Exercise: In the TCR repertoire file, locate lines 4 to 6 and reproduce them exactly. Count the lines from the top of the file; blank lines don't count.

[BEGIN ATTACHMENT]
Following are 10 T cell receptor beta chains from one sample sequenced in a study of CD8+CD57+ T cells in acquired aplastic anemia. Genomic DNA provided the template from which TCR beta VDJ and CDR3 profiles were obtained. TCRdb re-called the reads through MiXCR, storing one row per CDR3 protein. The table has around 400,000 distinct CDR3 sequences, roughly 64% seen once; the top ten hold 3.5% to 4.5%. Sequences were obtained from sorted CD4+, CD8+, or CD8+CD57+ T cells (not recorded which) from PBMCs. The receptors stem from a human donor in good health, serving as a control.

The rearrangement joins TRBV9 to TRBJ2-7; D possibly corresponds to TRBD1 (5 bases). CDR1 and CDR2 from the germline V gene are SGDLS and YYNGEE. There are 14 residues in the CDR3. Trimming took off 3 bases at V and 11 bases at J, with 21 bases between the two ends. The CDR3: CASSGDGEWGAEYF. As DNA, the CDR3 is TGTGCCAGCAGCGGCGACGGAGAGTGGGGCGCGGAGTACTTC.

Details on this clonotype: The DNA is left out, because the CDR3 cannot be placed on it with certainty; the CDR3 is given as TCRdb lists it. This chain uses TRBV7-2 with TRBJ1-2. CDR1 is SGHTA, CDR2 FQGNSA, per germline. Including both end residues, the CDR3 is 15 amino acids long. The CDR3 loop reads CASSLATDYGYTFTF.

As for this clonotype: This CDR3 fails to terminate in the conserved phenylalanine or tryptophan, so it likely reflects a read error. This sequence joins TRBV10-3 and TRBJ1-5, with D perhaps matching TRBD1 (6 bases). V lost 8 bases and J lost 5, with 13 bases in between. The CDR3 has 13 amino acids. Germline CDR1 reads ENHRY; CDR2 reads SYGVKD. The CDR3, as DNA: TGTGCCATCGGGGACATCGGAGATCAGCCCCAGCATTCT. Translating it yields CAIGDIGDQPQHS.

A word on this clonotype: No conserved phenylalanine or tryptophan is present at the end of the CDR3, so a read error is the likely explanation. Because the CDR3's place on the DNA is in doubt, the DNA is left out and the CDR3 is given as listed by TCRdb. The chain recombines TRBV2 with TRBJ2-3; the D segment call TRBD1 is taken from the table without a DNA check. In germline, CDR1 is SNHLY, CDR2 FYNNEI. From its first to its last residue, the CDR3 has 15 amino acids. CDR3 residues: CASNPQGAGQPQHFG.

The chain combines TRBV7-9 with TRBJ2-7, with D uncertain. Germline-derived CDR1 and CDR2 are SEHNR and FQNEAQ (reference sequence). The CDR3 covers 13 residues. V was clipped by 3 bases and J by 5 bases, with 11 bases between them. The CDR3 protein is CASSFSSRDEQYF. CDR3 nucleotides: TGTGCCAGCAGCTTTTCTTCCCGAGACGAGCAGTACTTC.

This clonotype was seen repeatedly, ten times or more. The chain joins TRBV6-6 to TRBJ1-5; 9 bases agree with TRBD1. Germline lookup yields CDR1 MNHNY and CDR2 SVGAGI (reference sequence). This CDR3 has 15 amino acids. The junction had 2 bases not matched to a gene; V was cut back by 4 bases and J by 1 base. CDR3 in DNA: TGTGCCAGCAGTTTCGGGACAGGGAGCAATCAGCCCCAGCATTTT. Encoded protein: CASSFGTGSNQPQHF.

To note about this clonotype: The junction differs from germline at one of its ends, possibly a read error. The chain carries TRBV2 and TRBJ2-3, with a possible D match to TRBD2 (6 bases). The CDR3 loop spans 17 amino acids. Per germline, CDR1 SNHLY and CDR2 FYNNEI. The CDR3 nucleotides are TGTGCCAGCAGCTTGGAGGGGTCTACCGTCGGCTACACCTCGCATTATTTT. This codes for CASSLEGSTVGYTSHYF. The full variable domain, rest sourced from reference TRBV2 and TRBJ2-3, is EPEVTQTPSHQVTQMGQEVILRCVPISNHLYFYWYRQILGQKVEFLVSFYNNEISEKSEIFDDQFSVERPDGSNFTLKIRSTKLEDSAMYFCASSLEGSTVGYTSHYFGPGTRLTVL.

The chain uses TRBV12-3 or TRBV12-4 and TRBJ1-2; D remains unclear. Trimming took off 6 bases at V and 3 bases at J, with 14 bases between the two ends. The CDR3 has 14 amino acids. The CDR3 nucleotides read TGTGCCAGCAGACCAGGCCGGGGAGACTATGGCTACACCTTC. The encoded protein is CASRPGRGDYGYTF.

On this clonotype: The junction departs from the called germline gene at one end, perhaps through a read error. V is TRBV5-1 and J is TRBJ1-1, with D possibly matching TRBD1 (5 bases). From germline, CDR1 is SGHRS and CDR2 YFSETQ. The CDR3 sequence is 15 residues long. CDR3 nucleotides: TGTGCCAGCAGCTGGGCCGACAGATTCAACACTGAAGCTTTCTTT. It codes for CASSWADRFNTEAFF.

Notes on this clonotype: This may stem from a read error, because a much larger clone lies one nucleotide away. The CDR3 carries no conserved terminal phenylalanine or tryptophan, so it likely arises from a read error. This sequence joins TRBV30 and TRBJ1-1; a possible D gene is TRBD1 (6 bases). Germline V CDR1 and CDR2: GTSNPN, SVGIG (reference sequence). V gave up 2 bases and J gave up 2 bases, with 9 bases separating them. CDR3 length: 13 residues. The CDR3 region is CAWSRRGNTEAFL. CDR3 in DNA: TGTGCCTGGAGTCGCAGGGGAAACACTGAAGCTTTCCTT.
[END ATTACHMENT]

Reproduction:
As for this clonotype: This CDR3 fails to terminate in the conserved phenylalanine or tryptophan, so it likely reflects a read error. This sequence joins TRBV10-3 and TRBJ1-5, with D perhaps matching TRBD1 (6 bases). V lost 8 bases and J lost 5, with 13 bases in between. The CDR3 has 13 amino acids. Germline CDR1 reads ENHRY; CDR2 reads SYGVKD. The CDR3, as DNA: TGTGCCATCGGGGACATCGGAGATCAGCCCCAGCATTCT. Translating it yields CAIGDIGDQPQHS.

A word on this clonotype: No conserved phenylalanine or tryptophan is present at the end of the CDR3, so a read error is the likely explanation. Because the CDR3's place on the DNA is in doubt, the DNA is left out and the CDR3 is given as listed by TCRdb. The chain recombines TRBV2 with TRBJ2-3; the D segment call TRBD1 is taken from the table without a DNA check. In germline, CDR1 is SNHLY, CDR2 FYNNEI. From its first to its last residue, the CDR3 has 15 amino acids. CDR3 residues: CASNPQGAGQPQHFG.

The chain combines TRBV7-9 with TRBJ2-7, with D uncertain. Germline-derived CDR1 and CDR2 are SEHNR and FQNEAQ (reference sequence). The CDR3 covers 13 residues. V was clipped by 3 bases and J by 5 bases, with 11 bases between them. The CDR3 protein is CASSFSSRDEQYF. CDR3 nucleotides: TGTGCCAGCAGCTTTTCTTCCCGAGACGAGCAGTACTTC.